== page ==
or go shopping unescorted. She was sexually assaulted by the homeowner when
his wife was not home, and threatened if she were to expose these assaults.
She was told that the police would not believe her,
and that if she did happen to contact the police they would imprison her and
subsequently deport her.
Not all trafficked women wind up
as go-go dancers or prostitutes. Many find themselves in jobs we might
believe are perfectly legitimate. The job itself may be legitimate, but the
conditions under which the women work are not. In most cases the woman's
passport is taken away, she is not permitted contact with the outside world,
wages are typically below minimum wage, no medical benefits are provided, and
most often she is required to work at least 18 hours a day. The very same
people whom they have come to trust often victimize them in the home. This form
of enslavement is no less insidious than one in which the woman is forced
into sexual slavery and all her personal freedoms and choices are denied.
We have recently identified many
young Russian and Ukrainian women working at resort amusement parks along the
shore. Many are brought here on work visas, while others are trafficked.
Their working at these amusements parks is considered seasonal employment.
When the summer vacation season ends many of these women will be forced to
continue working as go-go girls or prostitutes for the ROC in New York and Philadelphia. I have
found some of these women to be as young as fourteen.
Some women may even end up as
victims of exploitation through officially legal routes. For example, under U.S.
law, foreign diplomats and employees of international agencies, such as the
United Nations, are permitted to bring in domestic workers under special A-3
and G-5 visa categories. There are several thousand women workers imported
each year under these programs. They are supposed to be paid minimum wage and
be protected by U.S.
labor laws. But because there is very little or non-existent oversight of
these laws, many of these women are forced to work long
hours for little or no pay. On occasion, women would be used for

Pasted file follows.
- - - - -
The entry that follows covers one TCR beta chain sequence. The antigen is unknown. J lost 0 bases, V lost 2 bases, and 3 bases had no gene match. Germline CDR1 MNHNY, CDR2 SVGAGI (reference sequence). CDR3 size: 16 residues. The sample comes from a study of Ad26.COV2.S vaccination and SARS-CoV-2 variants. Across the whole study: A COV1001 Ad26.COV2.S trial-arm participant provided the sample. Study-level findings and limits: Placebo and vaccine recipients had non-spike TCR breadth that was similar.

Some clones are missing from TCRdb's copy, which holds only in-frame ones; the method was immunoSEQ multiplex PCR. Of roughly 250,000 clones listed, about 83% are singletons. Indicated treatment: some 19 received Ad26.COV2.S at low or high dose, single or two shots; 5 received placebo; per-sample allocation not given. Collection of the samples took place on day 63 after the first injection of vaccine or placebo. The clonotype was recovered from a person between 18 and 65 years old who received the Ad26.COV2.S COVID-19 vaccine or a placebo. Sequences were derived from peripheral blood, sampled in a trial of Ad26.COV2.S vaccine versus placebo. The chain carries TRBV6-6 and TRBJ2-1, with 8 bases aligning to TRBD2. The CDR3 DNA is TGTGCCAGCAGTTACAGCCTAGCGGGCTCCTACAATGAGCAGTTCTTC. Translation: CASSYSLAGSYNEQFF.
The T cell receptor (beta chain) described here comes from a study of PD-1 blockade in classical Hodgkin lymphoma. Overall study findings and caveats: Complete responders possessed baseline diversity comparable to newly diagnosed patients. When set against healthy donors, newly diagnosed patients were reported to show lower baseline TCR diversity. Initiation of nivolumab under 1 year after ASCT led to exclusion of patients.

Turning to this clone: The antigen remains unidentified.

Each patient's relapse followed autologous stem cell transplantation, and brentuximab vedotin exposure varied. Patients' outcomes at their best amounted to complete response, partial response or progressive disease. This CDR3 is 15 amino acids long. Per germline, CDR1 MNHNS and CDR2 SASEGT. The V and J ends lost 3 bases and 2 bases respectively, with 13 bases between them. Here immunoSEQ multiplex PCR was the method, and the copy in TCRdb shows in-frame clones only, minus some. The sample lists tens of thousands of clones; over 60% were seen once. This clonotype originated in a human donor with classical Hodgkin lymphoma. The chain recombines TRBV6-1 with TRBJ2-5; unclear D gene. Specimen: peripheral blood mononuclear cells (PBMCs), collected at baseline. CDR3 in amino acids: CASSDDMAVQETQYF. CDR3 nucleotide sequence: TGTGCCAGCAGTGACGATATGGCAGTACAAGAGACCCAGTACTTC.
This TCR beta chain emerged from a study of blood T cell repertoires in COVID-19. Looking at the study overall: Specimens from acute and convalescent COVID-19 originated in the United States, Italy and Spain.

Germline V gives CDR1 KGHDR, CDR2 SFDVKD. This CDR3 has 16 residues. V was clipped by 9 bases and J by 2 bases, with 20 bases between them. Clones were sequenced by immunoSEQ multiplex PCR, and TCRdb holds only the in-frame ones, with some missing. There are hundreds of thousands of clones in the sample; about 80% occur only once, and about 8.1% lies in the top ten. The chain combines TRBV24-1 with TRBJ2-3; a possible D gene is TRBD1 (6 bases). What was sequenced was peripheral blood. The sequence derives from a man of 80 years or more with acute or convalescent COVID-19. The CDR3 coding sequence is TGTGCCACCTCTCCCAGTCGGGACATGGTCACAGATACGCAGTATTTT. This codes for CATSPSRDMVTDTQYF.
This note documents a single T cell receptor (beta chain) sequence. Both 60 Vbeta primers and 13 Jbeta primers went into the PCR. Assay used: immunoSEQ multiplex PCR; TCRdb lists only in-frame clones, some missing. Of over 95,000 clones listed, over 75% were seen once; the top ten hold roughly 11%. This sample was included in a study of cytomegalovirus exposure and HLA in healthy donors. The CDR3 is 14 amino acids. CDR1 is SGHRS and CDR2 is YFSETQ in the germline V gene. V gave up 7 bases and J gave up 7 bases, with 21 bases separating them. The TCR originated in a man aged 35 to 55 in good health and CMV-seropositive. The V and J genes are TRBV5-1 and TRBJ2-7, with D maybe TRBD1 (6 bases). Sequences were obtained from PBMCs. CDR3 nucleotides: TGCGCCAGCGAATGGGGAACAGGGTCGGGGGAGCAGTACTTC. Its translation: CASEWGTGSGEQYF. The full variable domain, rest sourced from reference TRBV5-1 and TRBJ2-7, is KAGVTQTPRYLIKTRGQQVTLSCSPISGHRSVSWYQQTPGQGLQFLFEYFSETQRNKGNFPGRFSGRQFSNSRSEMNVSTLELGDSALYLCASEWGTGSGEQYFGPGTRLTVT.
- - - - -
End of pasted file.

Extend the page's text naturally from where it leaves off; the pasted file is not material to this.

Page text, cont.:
"entertainment" purposes with visiting dignitaries or other
In our investigations, we have
located a number of go-go bars, massage parlors and escort services that
"employ" Russian, Ukrainian and Belarussian
women. We also found that New Jersey
has the most go-go bars and "juice bars" than any other state. Many
of these bars actually engage in promoting prostitution on premises. It is
not uncommon for go-go bar owners to offer the services of a girl, or two, to
politicians or city officials in exchange for future considerations. It is
estimated that there are over thirty five hundred women working in the sex
slave trade or as indentured servants in the metropolitan area. Having
interviewed as many as 300 women, almost three quarters claim they came here
to work other jobs, but were forced to become go-go dancers and prostitutes.
Many left entire families back home, including small children. Many were even
told by their husbands to go "make money" in America.
Asked how they were able to get visas,
half indicated that they were here on student visas, and the other half claim
they used false identifications obtained by organized crime. Most of these
women stated they were attending college in New York City and studying the English
language. This response sounded as though it was scripted for them, because
they all had the same answer, regardless of what bar we went to.
The problem of trafficking has
attracted the attention of the media as demonstrated by a
investigative report filmed by Joe
Collum of UPN Channel 9 News, in Secaucus, NJ.
While we filmed in various go-go bars in Newark, NJ,
we happened to come upon one in the Ironbound section that was hosting a
go-go rama, with as many as 75 girls dancing in the
small club. Nearly three quarters of these women were from either Russia or Ukraine. I started talking with
one young girl named Irina, who said she was 18 years old. She told me that
she came to New York City two weeks ago on a